# Proving $A^2 = 0$ given $A^5 = 0$ [duplicate]

I have a class question where I must prove $A^2 = 0$ given $A^5 = 0$ with A being a 2x2 matrix. I though that I could simply say that as $A^5 = 0$ then $A^2 \cdot A^3 = 0 \implies A^2 = 0$ as $A^2 = A\cdot A$ and $A^3 = A\cdot A\cdot A$ $\implies A = 0 \implies A^2 = 0$.

Could someone verify that my proof is valid and not just a circular argument (which I feel it may be) Thanks

• FYI. The asterisk has a different meaning that multiplication use \cdot instead. – AlexR Dec 9 '14 at 21:22
• Here's a related (almost identical) post from a few days ago: math.stackexchange.com/questions/1053886/… – Cameron Williams Dec 9 '14 at 21:41

This is not valid because for matrices $AB = 0$ doesn't imply $A=0\vee B=0$. Instead use the dimension of $A$ (It's crucial that $A\in\mathbb R^{2\times 2}$ here).

Hint
If $A^k = 0$ for some $k\ge n$ then $0$ must necessarily be the only eigenvalue of $A\in\mathbb R^{n\times n}$, since for any eigenpair $(\lambda, x)$ $$0 = A^k x = \lambda^k x = 0 \Leftrightarrow \lambda^k = 0 \Leftrightarrow \lambda = 0$$ Now if $0$ is the only eigenvalue of $A\in\mathbb R^{2\times 2}$ then...

• Okay so I know $A$ is 2x2, How should I apply that to the problem? – user Dec 9 '14 at 21:26
• @user2352274 See my edit for a good start. – AlexR Dec 9 '14 at 21:26
• Okay, I figured it out now, Thanks!! – user Dec 9 '14 at 21:28
• @user2352274 Good :) If anything remains unclear, feel free to ask away. – AlexR Dec 9 '14 at 21:28
• i think it is not just $0$ is an eigenvalue, but zero is the only eigenvalue of $A$ because of $A^5 = 0.$ you can classify all $2 \times 2$ matrices with only zero eigen values up to similarity. all of those satisfy $A^2 = 0$ – abel Dec 9 '14 at 23:51

You can use the characteristic equation $$A^2-Tr(A)A+I_2\det{A}=O_2,$$ where $Tr(A)$ is the sum of the elements on the first diagonal while $\det{A}$ is the determinant of $A$ and it is zero because $A^5=0$. Hence $A^2-Tr(A)A=O_2$. If $Tr(A)=0$ you are done. If not multiply the previous equation by$A^3$ and you will get $A^4=O_2$ and so on till $A^2=O_2$.

• +1. Clever approach. – Kim Jong Un Dec 9 '14 at 21:37

Your reasoning is wrong because $AB=0$ does not imply that $A=0$ or $B=0$. Take for example $$\left(\begin{matrix}1&0\\0&0\end{matrix}\right)\left(\begin{matrix}0&0\\0&1\end{matrix}\right)$$

But if $A^5=0$ then the rank of $A$ is not two, so it must be $1$ or $0$.
If it is $0$ then clearly $A=0$ and hence $A^2=0$.
If it is $1$ then the image $E$ of the linear function $f(x)=Ax$, $x\in\Bbb R^2$ has dimension $1$. Now there are two possibilities: $f(E)$ has dimension $0$ or $f(E)$ has dimension $1$. If $f(E)$ has dimension $0$ then $A^2=0$, as we wish to show, and if $f(E)=E$ then $f$ is clearly a bijection over $E$, and $A^n$ has rank $1$ for all $n$, a contradiction with the fact $A^5=0$.

• You should point out why there are only the two cases $f(E) = \{0\}$ and $f(E) = E$. (I know why it's true and you probably do so too, but it's not mentioned) – AlexR Dec 9 '14 at 21:30

If $A^4\ne0$ then there's $x_0\in\Bbb R^2$ such that $A^4x_0\ne0$ but in this case the family of vectors $(x_0,Ax_0,A^2x_0,A^3x_0)$ are linearly independent. In fact, if $$\alpha_0 x_0+\alpha_1 Ax_0+\alpha_2 A^2x_0+\alpha_3 A^3x_0=0$$ then applying respectively $A^4,A^3,A^2$ and $A$ to the last equality we see that $\alpha_i=0$. This (i.e. the vectors are linearly independent) is an obvious contradiction since $\dim\Bbb R^2=2$. Hence $A^4=0$.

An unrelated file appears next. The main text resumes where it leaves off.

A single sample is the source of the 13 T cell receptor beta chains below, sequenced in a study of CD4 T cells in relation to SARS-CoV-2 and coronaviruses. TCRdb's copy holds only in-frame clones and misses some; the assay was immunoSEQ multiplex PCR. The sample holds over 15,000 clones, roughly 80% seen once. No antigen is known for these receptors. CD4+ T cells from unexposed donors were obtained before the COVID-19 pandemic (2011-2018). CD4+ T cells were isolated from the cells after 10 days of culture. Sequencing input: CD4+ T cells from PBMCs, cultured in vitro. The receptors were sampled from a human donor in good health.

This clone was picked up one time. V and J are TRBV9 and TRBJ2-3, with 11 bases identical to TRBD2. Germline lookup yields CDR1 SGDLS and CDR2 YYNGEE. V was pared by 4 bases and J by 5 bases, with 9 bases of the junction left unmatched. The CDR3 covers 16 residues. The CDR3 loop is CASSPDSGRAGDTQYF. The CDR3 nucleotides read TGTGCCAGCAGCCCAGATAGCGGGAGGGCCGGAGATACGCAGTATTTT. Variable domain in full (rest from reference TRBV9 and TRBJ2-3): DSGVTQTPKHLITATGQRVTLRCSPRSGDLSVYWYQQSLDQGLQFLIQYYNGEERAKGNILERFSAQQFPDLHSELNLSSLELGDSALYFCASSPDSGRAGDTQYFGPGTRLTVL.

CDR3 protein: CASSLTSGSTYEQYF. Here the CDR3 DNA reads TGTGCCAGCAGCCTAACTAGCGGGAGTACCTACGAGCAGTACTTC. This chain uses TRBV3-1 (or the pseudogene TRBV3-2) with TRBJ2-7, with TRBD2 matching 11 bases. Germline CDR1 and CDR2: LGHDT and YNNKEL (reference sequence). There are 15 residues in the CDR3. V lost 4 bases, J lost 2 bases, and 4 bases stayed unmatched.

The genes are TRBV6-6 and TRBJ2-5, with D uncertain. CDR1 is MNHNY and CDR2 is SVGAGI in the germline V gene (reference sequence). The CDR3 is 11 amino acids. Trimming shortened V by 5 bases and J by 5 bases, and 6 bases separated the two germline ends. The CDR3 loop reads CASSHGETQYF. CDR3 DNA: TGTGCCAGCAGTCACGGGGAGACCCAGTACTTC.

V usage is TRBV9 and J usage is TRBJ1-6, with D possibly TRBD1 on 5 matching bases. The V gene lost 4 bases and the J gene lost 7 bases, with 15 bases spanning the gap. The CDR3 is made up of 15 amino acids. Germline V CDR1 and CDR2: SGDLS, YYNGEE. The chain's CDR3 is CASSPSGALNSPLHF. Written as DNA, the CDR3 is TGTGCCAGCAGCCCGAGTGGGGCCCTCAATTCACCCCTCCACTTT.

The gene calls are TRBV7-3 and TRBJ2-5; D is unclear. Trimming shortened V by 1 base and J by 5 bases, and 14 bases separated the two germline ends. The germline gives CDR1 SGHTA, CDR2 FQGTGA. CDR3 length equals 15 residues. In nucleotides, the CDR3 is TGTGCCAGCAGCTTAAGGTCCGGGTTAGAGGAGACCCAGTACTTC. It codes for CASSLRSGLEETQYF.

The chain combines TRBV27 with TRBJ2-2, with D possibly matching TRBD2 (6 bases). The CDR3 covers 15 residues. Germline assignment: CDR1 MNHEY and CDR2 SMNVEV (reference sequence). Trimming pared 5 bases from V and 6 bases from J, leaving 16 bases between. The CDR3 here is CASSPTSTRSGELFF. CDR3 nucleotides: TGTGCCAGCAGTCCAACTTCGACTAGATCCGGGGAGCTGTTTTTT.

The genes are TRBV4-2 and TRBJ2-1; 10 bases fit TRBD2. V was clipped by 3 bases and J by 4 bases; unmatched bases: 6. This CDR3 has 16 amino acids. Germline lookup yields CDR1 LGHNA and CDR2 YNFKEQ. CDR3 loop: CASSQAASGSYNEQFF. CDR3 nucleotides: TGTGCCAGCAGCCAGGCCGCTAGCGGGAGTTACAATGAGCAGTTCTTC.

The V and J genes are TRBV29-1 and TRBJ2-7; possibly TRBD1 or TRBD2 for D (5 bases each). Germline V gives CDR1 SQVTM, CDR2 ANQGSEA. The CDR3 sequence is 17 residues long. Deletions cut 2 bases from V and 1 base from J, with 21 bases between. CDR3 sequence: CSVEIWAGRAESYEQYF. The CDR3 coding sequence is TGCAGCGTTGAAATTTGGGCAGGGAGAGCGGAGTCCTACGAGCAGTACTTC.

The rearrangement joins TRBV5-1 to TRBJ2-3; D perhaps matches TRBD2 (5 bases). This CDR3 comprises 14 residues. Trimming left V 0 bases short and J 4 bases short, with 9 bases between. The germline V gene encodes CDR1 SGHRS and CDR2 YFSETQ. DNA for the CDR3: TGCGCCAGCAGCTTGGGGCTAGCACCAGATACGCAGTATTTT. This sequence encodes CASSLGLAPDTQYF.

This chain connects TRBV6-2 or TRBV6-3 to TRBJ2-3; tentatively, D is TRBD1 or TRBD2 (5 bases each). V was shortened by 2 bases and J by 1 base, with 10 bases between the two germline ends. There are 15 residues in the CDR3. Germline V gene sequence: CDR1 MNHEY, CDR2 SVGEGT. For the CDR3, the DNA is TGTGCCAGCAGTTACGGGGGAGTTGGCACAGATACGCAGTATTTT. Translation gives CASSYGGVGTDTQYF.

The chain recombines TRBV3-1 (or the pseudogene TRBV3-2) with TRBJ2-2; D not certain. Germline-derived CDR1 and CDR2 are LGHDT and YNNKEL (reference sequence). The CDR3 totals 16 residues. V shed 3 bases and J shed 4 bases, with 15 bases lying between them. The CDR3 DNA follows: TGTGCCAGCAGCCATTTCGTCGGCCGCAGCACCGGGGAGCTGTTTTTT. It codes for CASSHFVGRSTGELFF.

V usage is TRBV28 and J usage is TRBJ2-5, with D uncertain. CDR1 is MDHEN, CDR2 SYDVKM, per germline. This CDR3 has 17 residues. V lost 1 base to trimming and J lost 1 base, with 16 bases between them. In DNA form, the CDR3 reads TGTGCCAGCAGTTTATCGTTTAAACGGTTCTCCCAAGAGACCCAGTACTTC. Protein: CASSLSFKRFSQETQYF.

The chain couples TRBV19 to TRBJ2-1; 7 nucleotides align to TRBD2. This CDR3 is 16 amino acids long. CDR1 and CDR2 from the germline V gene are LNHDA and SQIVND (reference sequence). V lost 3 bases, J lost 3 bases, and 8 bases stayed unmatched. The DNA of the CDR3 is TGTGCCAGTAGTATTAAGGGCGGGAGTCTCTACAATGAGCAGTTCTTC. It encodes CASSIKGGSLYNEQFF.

Now repeat this proof and you get $A^3=A^2=0$.

Your argument breaks down where you say that $(A^2)(A^3) =0$ implies that either $A^2 = 0$ or $A^3 = 0$. In general, there is no zero-product rule in linear algebra; it's easy for $AB$ to equal $0$ even if $A$ and $B$ are both non-zero. In bigger spaces, your theorem would be false. For instance, suppose you make a $5\times 5$ matrix which is all zeros except on the diagonal just above the main diagonal; for instance, let $A_{12}=A_{23}=A_{34}=A_{45}=1$ and everything else zeros. Then $A^5 =0$ but $A^2$ is not zero.

That being said, you are working only in the set of $2\times 2$ matrices. That's a pretty special case and the statement is surely true for that case. I don't know how far along in your textbook you are...one approach would be to observe that the minimal polynomial of a $2\times 2$ matrix can't be any larger than degree $2$; since the minimal polynomial must be a factor of $x^5$, it can only be $x^1$ or $x^2$.

If you haven't covered characteristic polynomials and minimal polynomials yet, you could say that, whatever the matrix, there is a basis in which the matrix is upper triangular. In that basis, the diagonal entries of $A^5$ are just the various values of $a^5$, where $a$ is one of the diagonal entries. Since $A^5$ is $0$, the diagonal entries in this basis must be $0$. This leaves only one possible non-zero entry, in the northeast corner. So $A^2$ must equal $0$ . There are some easy generalizations to bigger spaces--e.g., if $A$ is $m \times m$ and $A^n = 0$, where $n$ is bigger than $m$. Something like that.

• Welcome to math.SE! LaTeX works here inline; see the MathJax tutorial for specifics. If you need to update your answer, you can use the edit button instead of posting a new answer. Be sure to check out the help center as well. – aes Dec 9 '14 at 21:57
• I've added typesetting to your post (and added the correction you posted below in your second answer; if you like you may delete that one and just keep this one). Please feel free to edit it to your liking and double check that I haven't altered your meaning. Again, welcome to math.SE! – aes Dec 9 '14 at 22:05